He has been tried, he served in prison, he forfeited properties, and his reputation beaten. With all these, redemption is given after penance. This pardon would not return his properties, or undo the jail time already served. But it has assured him and others to come that our nation is capable of forgiveness upon repentance.


Alamieyeseigha’s pardon actually follows our national spirit of rehabilitating political leaders who have enormous potentials of service to the fatherland. In the 60s, the late Chief Obafemi Awolowo was pardoned of his conviction for treason. He joined the federal government as vice chairman of the Federal Executive Council.


As the de facto deputy to General Yakubu Gowon and the finance minister, he saw Nigeria through a civil war without incurring a debt. Compare that record to the debts we incurred in peacetime funding consumption. In the 80s, the federal government pardoned Odumegwu Ojukwu, the leader of secessionist Biafra who fought a war that cost two million lives. Ojukwu returned from exile and became a key player in healing the wounds of the war and building a more inclusive society.


Had we not pardoned Ojukwu and he died in exile, he would have become a martyr and rallying cry for MASSOB today.


In the late 90s, we pardoned Olusegun Obasanjo who was convicted of treason. He was brought out of prison to become our democratic president in 1999. There can be no crimes more heinous than the treason committed by these men but very few will fail to agree that pardoning them served this nation more than not doing so.


Most importantly, Alamieyeseigha has served Nigeria. When the country’s oil production dropped to 700,000 barrels per day from 2.4 million barrels as a result of the activities of Niger Delta militants, then President Umaru Musa Yar’Adua thought the best way out was to offer amnesty. The militants did not trust the government and never believed there was sincerity in that offer. Yar’Adua needed someone trusted by the militants to convince them to accept the offer.  The only person with that level of standing in the Niger Delta at the time was Alamieyeseigha.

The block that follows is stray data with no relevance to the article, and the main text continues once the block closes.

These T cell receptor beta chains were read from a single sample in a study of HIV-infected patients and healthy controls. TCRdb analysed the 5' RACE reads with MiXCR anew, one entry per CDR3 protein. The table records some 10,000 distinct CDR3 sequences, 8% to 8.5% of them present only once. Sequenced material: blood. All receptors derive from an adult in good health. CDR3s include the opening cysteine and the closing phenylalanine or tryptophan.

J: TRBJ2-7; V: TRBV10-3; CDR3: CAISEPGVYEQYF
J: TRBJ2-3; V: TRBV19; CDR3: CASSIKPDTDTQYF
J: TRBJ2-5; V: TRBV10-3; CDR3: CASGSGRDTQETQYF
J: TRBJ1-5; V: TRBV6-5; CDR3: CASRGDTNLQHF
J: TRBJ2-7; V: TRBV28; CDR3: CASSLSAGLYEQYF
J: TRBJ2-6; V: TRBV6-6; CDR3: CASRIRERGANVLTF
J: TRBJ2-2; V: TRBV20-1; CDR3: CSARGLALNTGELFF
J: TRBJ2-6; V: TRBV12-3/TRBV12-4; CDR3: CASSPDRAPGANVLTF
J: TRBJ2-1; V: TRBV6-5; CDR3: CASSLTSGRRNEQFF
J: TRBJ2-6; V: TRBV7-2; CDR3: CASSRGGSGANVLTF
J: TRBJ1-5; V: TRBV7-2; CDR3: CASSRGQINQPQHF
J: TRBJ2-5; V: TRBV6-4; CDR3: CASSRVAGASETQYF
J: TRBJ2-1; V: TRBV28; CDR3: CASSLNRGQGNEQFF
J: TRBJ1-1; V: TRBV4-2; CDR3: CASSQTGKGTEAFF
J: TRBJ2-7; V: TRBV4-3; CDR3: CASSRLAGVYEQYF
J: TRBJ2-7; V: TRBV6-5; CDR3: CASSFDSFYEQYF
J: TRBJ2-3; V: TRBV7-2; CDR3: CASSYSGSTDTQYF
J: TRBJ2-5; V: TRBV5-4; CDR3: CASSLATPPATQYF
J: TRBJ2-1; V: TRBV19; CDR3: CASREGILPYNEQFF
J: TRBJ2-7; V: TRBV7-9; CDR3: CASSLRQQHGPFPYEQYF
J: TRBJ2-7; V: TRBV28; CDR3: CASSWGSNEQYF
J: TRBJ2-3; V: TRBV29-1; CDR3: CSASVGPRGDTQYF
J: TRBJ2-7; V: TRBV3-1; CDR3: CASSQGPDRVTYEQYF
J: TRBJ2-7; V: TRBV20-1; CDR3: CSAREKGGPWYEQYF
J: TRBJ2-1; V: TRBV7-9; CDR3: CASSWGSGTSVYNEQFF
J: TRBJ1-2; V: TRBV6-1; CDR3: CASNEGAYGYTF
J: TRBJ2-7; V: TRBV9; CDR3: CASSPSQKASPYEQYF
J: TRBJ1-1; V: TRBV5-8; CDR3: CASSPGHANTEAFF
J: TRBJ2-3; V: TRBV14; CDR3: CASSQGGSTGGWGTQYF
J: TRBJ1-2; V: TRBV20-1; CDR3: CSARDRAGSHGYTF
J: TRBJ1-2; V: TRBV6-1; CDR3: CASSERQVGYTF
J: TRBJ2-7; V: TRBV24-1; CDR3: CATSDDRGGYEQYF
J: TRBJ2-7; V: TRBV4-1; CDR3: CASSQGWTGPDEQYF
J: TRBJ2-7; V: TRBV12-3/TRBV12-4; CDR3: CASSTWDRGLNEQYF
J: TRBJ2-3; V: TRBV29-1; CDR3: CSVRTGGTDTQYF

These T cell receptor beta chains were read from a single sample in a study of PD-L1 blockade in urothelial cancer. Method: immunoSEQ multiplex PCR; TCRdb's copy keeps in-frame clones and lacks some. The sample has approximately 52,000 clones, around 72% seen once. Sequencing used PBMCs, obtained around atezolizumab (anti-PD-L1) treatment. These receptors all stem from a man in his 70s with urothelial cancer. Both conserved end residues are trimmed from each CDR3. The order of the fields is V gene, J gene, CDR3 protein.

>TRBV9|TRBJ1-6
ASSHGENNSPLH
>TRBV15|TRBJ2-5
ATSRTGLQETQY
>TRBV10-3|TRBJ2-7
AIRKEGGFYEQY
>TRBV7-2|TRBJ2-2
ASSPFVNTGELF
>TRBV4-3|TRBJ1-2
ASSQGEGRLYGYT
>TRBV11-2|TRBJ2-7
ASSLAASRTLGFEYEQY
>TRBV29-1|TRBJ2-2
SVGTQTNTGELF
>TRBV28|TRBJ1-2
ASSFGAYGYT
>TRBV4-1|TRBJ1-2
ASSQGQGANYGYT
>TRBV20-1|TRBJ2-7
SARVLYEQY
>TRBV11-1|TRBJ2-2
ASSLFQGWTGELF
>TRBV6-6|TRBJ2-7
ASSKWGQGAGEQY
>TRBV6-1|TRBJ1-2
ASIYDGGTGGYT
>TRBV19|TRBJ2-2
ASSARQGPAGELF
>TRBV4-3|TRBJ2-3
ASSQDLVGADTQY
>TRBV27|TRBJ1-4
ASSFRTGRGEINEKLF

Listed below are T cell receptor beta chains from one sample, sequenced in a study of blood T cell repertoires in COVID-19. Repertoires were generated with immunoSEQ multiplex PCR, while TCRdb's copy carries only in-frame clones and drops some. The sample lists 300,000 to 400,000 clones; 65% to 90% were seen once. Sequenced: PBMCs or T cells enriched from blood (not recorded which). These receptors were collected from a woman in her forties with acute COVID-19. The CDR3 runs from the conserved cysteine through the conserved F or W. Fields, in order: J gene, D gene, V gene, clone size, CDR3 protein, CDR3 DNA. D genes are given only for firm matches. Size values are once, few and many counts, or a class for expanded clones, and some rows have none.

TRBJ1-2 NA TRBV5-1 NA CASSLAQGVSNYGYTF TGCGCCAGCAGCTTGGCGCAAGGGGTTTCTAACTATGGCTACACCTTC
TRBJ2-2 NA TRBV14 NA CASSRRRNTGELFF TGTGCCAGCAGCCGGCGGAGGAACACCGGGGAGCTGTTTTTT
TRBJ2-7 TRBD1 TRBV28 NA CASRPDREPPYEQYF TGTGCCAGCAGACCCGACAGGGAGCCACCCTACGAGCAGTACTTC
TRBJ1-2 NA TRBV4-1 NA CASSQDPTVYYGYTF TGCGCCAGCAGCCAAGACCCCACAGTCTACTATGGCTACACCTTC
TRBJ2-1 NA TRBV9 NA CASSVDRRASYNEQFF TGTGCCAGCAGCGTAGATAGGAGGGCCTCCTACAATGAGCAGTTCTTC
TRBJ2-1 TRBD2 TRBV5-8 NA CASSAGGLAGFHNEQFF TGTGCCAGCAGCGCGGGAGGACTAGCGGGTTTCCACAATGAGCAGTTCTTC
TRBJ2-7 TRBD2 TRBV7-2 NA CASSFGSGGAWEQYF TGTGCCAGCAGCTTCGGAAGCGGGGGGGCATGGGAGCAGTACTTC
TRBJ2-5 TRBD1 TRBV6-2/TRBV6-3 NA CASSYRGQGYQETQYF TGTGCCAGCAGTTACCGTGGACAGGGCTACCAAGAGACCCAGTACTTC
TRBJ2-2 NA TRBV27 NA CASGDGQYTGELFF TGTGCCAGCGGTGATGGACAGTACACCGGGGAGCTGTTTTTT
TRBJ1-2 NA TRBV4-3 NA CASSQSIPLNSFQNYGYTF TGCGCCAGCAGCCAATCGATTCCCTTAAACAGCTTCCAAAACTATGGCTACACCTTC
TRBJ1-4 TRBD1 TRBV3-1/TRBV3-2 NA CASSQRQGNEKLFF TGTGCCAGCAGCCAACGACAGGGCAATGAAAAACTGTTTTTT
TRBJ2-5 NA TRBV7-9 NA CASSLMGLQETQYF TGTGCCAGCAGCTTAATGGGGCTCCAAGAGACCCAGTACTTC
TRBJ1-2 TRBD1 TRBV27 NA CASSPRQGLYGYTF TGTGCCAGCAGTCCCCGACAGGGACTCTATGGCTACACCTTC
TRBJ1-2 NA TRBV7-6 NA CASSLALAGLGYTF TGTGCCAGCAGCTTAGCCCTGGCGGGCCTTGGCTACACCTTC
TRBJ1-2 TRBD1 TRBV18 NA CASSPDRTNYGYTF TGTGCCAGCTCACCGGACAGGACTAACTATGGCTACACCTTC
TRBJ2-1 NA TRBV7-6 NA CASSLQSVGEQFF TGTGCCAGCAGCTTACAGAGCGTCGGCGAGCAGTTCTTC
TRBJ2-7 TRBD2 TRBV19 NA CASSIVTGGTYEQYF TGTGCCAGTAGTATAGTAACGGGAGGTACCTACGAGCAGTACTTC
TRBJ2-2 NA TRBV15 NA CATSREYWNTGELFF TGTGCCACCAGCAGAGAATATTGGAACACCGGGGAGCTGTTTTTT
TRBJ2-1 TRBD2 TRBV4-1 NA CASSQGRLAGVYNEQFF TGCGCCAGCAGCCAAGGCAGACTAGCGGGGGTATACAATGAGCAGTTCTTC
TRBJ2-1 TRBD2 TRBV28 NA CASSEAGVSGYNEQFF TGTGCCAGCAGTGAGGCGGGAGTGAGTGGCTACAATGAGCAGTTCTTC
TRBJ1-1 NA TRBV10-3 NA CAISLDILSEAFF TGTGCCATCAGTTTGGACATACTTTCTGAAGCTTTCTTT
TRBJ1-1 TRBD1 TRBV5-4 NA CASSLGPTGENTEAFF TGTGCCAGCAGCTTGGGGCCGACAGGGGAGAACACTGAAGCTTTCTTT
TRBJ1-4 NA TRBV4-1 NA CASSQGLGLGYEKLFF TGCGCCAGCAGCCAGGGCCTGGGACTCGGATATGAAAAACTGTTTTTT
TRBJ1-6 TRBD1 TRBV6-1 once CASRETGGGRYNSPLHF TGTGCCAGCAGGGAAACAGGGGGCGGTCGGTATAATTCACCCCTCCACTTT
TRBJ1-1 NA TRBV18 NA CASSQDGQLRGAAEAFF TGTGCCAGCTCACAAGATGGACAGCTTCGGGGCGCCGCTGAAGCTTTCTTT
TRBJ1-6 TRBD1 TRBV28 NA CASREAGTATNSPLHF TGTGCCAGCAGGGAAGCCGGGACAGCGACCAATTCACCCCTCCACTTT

Once he was released, he visited every camp of the militants in the region at great risk to his then fragile health and life to convince them of the government’s sincerity. The militants believed him and signed up to the amnesty, which brought peace to the region and saved the Nigerian economy from imminent collapse. If a man convicted of an offence played such a key role in saving his nation from disaster, does he not deserve the mercy of that nation?


His role in the amnesty illustrates his potential. What Nigerians should do is encourage Alamieyeseigha to do more with a caveat to sin no more. That is the basic requirement for such pardon. It is even on record that the late President Yar’Adua was so impressed with the commitment of Alamieyeseigha to the return of peace in the Niger Delta that he considered him for pardon before he died. President Jonathan was aware of this.


Therefore, those who are criticising the pardon on the excuse that it would encourage corruption failed to see how pardon also helps people ingratiate themselves with the society. For those with shortcomings, who with remorse are seeking ways back, isn’t it inherently the duty of society to allow justice give out its famous companion, mercy.


We need to shift the discussion to the fundamentals of how pardons are handed. And what standards should be met in handing out such. But to castigate the president for this action is missing the point. We need to ask questions of transparency. How the decision was reached, what statutes and government instruments were deplored, are questions deserving of advancement for constitutional gains.
But to ask that the pardon be revoked in order not to compromise the fight against corruption creates a conundrum for a nation that seeks to discourage corruption and encourage repentance. This should be the debate on the presidential pardon and not Alamieyeseigha.


For President Jonathan, there is nothing new in the criticism trailing the pardon granted Alamieyeseigha. In the US and other developed parts of the world where things are done properly, pardons have also always remained controversial.
*Unuigbe is a political analyst based in Benin City, Edo State

Tags: Nigeria, Featured, Politics, Diepreye Alamieyeseigha